A national audience for What We Carry

by | Mar 2, 2018 | Other News

Close to 200 people interested in seeing the three newest films of survivor Alfred Dreyfus, liberator William Jucksch, and rescuer Dame Mary Barraco, attended a screening last December at the Simon Wiesenthal Museum of Tolerance in Los Angeles.

These first-hand accounts—both powerful, yet intimate—are accompanied by vintage suitcases with artfully created mementoes representing milestones of each survivor’s personal journey. What We Carry answers the urgent and timely call to keep alive the stories of Tidewater’s survivors and heroes. The films were created by award-winning filmmakers Janice Engel and Amber Howell of Los Angeles; and the vintage suitcases by Perry Deglandon of Virginia Beach.

Following the film presentation, Brad Pomerance, host of Jewish Life TV, moderated a question and answer session with Engel and Howell. Both Pomerance and the audience were visibly moved by what they had just witnessed and asked questions about the filmmakers’ involvement with the program, what they learned from the experience, and their message for future audiences.

In 2010, like communities around the world, the Holocaust Commission of the United Jewish Federation of Tidewater was faced with the sad and impending reality that Holocaust survivors, liberators, and rescuers were aging and passing away. The Commission wondered: How will the lessons learned from their harrowing stories of survival be kept alive? How will future generations know the names and faces of these local survivors and witnesses of war? How will students and adults be led, by the examples of these heroes, to be upstanders, rather than bystanders, in the face of evil and hatred?

The concept of What We Carry was Tidewater’s answer to these daunting questions. Survivors willingly sat through hours of filming, re-living their horrific memories, and re-telling their painful stories of survival because “nobody should be discriminated against because of their religion,” as survivor David Katz, of blessed memory, said. They entrusted the Commission with their stories and were promised that they would be used to reach the broadest possible audience. For years, the Commission’s Speakers Bureau of survivors personally shared their moving stories with students, the military, and the community-large. They felt it was their duty to share the horrors they experienced and witnessed, so they would not be repeated. These films could not have come at a better time, as David Katz and Hanns Loewenbach passed away shortly after their pieces were completed.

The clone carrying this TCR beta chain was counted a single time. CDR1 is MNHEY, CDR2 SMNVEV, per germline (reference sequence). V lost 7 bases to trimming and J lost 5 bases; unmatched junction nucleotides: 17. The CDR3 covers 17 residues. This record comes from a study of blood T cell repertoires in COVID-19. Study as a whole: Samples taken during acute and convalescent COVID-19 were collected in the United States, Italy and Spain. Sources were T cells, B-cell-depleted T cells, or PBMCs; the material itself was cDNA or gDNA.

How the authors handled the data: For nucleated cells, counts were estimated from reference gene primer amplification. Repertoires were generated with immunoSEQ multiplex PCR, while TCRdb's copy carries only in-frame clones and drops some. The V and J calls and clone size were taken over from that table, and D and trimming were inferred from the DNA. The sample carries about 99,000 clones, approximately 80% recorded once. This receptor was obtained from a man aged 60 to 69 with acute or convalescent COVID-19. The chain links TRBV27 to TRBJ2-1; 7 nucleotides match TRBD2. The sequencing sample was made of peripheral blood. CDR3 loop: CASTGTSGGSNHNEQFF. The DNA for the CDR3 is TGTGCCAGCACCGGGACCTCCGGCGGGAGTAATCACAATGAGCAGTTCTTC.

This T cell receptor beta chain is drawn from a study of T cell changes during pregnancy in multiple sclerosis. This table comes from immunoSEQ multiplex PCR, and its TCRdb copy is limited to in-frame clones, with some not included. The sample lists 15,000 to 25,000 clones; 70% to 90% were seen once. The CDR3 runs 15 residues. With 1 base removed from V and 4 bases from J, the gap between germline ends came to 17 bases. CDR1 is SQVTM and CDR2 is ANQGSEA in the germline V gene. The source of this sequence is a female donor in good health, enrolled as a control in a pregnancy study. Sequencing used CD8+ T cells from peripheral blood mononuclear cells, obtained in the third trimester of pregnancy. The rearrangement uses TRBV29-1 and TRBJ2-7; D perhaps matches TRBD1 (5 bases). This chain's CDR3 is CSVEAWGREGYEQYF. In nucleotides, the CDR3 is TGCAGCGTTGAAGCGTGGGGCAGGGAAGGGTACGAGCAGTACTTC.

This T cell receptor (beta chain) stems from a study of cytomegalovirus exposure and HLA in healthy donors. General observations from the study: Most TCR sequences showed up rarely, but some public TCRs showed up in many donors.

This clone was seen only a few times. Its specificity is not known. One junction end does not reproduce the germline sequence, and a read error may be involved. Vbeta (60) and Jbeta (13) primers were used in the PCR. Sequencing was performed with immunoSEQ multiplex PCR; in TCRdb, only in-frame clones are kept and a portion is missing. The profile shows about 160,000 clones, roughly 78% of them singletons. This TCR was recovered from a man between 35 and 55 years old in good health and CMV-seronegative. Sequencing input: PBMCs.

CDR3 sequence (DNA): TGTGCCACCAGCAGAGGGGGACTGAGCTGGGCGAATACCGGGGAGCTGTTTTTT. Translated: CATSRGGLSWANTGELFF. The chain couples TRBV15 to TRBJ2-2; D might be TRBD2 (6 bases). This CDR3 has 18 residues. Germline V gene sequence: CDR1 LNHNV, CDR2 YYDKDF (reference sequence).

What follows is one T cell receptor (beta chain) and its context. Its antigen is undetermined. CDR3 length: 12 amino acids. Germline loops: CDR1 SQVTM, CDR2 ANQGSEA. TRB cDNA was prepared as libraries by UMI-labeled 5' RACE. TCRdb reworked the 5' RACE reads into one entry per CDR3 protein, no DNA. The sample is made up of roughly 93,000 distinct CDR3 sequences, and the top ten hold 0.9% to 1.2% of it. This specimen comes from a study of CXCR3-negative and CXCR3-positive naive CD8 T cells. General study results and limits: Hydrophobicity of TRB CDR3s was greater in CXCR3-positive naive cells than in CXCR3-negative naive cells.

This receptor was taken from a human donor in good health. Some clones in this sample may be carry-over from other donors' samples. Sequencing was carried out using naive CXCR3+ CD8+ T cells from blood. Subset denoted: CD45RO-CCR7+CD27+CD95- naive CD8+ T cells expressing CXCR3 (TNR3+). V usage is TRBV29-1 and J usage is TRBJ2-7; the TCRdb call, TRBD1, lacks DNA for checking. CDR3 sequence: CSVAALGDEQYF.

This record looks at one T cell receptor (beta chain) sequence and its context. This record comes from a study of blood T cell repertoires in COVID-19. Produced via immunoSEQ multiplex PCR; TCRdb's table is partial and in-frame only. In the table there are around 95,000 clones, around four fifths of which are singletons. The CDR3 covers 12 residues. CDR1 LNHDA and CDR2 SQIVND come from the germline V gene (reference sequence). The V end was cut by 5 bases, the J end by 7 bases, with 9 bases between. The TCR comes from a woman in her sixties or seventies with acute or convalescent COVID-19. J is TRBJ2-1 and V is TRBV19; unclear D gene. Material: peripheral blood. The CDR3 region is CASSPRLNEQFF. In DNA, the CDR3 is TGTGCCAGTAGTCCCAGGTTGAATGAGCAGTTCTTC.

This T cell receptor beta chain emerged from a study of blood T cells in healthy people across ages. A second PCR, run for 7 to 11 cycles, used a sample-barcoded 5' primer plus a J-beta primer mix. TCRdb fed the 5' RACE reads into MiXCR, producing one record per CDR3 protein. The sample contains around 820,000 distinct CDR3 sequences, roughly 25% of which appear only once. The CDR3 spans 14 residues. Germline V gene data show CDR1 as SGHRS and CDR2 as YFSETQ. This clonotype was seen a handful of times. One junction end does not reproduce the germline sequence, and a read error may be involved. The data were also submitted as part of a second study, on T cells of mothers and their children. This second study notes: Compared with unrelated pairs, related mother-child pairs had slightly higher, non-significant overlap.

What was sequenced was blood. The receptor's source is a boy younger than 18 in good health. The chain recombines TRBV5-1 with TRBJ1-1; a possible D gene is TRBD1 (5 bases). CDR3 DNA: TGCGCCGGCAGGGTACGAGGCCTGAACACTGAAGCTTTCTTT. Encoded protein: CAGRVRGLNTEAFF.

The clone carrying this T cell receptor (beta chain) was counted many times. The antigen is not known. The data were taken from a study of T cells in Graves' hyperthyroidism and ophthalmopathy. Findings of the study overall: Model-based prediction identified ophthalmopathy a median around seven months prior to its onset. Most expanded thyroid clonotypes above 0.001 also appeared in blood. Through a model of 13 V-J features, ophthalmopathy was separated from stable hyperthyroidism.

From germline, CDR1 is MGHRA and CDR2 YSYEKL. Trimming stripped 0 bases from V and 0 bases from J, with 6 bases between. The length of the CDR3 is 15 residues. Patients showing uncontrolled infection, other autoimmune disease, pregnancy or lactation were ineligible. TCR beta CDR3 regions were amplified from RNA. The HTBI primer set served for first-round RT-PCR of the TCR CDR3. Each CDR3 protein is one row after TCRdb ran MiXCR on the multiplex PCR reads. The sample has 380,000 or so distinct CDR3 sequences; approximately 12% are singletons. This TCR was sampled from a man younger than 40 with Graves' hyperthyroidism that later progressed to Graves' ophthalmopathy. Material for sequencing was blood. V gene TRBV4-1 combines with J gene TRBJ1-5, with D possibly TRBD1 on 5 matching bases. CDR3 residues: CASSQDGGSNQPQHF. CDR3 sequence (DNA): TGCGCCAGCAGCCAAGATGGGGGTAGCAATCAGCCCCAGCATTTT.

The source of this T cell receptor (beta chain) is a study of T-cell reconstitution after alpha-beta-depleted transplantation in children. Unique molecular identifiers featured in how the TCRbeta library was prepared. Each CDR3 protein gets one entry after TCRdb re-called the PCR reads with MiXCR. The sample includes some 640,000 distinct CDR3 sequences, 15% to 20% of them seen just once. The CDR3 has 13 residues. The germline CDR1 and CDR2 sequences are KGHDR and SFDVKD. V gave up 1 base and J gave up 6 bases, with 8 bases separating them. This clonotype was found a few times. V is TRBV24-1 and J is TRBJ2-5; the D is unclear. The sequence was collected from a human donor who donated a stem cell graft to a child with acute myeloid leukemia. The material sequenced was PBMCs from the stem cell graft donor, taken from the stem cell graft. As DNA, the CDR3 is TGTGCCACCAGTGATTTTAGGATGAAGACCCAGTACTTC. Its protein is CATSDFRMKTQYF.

In the summer of 2017, Mickey Held and Deb Segaloff were named co-chairs of What We Carry National, keeping the promise of spreading these stories beyond Tidewater. Many communities had active Speakers Bureaus for years, but most had not developed a format to bring the stories to audiences once their survivors no longer could. UJFT’s Holocaust Commission hopes to provide What We Carry as that format. Ronnie Jacobs Cohen, director of the Holocaust Commission from 2003 through 2010, is serving as national strategist for a six-month period—tasked with exploring interest, regionally and nationally, and seeking future funding for the stories of local survivors, rescuers, and liberators to be heard beyond Tidewater.

So far, the What We Carry films have been shown to UCLA Hillel students and faculty and received critical acclaim. Three presentations are planned for Jacksonville, Florida in April, in commemoration of Yom Hashaoh. Links to the films have been shared with Federations throughout the nation and a great deal of interest has been expressed. Outreach is being made to museums, synagogues, and churches for future presentations.

The community is being asked to share contacts outside of Tidewater—museums, schools and universities, civic groups, synagogues and churches—that might consider bringing What We Carry to their community. For this endeavor, future funding is also being sought.

To learn more about the What We Carry National program or to share contacts, contact Ronnie Jacobs Cohen at rcohen@ujft.org.

In light of recent school shootings and hate crimes, these incredible films and suitcases are extraordinarily relevant in teaching respect for all humanity. The Commission is passionate about making sure the message of survivor Hanns Loewenbach, of blessed memory, is never forgotten—“Evil does not need your help, just your indifference.”